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November 1963

The Psychological Basis of Medical Practice.

Arch Intern Med. 1963;112(5):790-791. doi:10.1001/archinte.1963.03860050177028

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This is a good book. It just misses being a truly important one. Since there is less to criticize than there is to praise about the volume, let us begin with the critical. The first third—the preclinical part—of the book does not do what it ought. It does not provide a sound intercorrelated framework of neuroanatomy, neurophysiology, autonomic physiology, and physiological psychology, a framework on which the remainder of the book could stand. This is all the more unfortunate since some of the very best individual chapters are in the first third of the book.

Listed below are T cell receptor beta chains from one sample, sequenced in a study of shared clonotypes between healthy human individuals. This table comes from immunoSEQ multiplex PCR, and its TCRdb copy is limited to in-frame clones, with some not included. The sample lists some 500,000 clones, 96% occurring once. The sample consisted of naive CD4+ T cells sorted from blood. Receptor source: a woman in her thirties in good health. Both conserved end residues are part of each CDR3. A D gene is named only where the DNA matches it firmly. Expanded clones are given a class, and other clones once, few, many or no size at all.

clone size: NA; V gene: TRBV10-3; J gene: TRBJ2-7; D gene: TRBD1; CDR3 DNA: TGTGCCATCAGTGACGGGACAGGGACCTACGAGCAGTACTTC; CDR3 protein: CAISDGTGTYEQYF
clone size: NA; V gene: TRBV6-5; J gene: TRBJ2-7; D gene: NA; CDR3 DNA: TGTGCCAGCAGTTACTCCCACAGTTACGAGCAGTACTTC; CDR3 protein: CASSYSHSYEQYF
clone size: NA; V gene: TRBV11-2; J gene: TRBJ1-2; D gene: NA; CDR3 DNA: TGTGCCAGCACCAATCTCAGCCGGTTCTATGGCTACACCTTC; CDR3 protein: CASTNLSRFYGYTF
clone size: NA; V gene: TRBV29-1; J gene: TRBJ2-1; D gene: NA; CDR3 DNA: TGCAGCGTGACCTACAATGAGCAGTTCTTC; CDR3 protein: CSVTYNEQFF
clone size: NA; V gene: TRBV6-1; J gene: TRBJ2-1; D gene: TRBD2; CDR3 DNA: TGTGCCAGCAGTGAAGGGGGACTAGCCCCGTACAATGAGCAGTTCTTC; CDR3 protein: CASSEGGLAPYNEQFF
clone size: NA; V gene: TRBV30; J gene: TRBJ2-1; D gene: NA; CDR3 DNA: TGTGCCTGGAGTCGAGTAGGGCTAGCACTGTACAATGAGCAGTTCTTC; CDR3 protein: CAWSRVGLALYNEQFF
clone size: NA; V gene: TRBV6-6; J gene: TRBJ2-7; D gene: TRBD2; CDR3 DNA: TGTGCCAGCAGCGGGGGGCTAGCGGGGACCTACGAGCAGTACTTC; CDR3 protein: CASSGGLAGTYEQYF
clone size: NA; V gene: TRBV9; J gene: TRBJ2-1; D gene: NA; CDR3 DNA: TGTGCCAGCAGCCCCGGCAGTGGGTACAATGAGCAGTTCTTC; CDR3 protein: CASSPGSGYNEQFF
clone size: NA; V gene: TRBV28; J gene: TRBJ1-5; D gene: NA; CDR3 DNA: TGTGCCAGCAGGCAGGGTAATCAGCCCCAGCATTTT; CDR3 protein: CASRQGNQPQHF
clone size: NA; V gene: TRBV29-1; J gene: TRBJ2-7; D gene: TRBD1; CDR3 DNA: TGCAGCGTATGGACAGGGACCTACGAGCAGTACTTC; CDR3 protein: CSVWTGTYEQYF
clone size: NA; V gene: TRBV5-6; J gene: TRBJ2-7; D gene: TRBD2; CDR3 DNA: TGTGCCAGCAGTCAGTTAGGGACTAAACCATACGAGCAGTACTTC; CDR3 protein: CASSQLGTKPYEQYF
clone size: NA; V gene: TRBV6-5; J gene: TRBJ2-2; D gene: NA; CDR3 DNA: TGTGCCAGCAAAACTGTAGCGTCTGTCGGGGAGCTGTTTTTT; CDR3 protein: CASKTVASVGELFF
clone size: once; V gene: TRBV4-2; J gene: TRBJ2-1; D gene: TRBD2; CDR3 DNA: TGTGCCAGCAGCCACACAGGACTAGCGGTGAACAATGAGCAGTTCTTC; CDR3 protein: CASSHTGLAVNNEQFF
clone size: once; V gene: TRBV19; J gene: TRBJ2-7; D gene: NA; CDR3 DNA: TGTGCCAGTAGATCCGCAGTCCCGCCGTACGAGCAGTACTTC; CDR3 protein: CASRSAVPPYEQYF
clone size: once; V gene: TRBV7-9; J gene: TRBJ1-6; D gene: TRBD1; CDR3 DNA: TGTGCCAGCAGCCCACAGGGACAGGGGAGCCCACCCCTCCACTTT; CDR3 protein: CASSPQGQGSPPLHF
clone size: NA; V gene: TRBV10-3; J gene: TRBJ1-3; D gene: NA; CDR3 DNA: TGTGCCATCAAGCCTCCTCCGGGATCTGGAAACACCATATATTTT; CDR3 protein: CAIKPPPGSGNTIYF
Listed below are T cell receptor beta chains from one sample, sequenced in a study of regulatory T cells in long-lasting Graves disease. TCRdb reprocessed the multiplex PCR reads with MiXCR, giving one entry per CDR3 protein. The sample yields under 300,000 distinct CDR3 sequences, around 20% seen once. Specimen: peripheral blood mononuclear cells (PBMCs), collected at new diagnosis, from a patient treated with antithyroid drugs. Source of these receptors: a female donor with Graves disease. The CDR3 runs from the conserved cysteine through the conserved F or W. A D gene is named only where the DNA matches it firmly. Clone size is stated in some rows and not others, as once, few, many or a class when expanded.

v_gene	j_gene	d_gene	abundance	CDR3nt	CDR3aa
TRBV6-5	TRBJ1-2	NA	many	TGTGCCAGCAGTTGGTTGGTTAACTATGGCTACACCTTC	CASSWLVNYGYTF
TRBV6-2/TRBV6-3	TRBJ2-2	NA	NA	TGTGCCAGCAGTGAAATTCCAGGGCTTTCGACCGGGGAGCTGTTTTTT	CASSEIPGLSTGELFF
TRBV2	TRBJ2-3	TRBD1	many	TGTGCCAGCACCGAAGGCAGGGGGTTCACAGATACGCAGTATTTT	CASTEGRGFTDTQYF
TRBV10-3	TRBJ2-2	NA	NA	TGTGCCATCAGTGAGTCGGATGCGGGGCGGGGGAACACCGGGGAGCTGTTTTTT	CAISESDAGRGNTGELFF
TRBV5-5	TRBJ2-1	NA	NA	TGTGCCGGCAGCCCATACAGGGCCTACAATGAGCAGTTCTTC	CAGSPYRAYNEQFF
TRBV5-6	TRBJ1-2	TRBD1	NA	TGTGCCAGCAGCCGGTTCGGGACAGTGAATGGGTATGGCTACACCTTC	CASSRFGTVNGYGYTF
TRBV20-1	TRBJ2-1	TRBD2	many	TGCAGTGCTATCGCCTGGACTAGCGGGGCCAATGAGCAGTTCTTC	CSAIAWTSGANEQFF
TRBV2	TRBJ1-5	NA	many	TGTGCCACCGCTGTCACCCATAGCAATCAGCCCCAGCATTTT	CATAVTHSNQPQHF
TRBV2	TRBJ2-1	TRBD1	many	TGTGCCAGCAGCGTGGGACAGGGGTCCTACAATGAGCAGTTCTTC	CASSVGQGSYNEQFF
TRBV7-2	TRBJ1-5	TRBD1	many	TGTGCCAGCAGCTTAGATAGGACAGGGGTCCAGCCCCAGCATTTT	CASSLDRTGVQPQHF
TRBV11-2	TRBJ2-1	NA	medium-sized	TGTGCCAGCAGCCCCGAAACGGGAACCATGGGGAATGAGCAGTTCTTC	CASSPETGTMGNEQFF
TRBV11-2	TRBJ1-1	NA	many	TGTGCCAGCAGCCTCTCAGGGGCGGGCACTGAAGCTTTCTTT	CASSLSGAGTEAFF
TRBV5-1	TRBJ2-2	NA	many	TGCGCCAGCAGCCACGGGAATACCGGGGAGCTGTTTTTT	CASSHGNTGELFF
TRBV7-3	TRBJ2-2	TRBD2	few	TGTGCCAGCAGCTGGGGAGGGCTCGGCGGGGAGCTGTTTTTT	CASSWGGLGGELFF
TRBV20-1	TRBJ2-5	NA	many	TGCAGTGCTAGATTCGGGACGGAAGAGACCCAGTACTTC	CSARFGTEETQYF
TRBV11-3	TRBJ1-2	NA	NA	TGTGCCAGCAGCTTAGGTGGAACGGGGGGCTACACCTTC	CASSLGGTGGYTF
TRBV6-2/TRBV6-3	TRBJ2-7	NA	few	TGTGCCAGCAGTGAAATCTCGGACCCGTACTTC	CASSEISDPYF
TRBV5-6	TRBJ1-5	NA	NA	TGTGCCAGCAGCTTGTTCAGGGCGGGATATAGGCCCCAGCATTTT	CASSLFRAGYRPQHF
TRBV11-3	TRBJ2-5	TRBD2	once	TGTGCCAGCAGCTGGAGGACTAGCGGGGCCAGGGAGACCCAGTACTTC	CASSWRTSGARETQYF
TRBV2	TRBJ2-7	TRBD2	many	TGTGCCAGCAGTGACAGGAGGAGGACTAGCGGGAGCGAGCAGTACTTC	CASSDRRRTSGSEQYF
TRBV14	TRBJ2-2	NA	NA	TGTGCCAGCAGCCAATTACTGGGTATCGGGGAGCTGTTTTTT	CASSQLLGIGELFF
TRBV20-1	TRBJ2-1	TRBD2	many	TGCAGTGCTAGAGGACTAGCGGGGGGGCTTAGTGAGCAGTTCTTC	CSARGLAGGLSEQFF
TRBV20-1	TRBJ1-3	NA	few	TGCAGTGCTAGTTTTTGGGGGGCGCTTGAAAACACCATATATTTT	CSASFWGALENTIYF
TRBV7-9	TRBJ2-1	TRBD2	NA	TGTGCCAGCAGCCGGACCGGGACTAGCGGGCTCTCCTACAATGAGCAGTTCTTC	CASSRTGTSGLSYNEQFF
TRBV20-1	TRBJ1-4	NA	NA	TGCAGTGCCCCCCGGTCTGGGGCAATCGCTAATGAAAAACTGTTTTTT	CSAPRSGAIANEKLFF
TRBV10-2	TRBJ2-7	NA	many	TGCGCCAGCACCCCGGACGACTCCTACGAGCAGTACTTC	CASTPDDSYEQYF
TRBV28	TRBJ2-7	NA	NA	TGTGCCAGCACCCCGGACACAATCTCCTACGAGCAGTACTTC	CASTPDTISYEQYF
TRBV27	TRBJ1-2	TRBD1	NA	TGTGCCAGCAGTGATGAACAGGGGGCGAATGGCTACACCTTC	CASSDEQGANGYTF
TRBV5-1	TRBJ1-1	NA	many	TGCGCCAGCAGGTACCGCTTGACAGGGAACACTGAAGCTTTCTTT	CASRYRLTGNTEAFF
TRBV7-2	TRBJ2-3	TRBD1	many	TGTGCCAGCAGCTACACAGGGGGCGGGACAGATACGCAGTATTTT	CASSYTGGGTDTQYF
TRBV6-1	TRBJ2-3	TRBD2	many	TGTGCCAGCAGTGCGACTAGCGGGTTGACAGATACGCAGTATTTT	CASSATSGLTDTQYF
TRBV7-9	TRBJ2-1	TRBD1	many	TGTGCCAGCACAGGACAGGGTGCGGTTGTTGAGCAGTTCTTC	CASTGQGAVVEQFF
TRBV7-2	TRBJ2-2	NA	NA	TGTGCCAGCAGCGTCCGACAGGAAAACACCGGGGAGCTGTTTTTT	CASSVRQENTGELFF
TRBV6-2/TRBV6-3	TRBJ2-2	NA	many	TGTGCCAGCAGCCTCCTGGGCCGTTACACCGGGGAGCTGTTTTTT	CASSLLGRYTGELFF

Although the book is called The Psychological Basis of Medical Practice, it is surprising how little of the science of psychology is in it. There is little child psychology, less physiological psychology, and almost no cognitive or genetic psychology. Yet all these disciplines constitute a large part of the psychological basis of medical practice.


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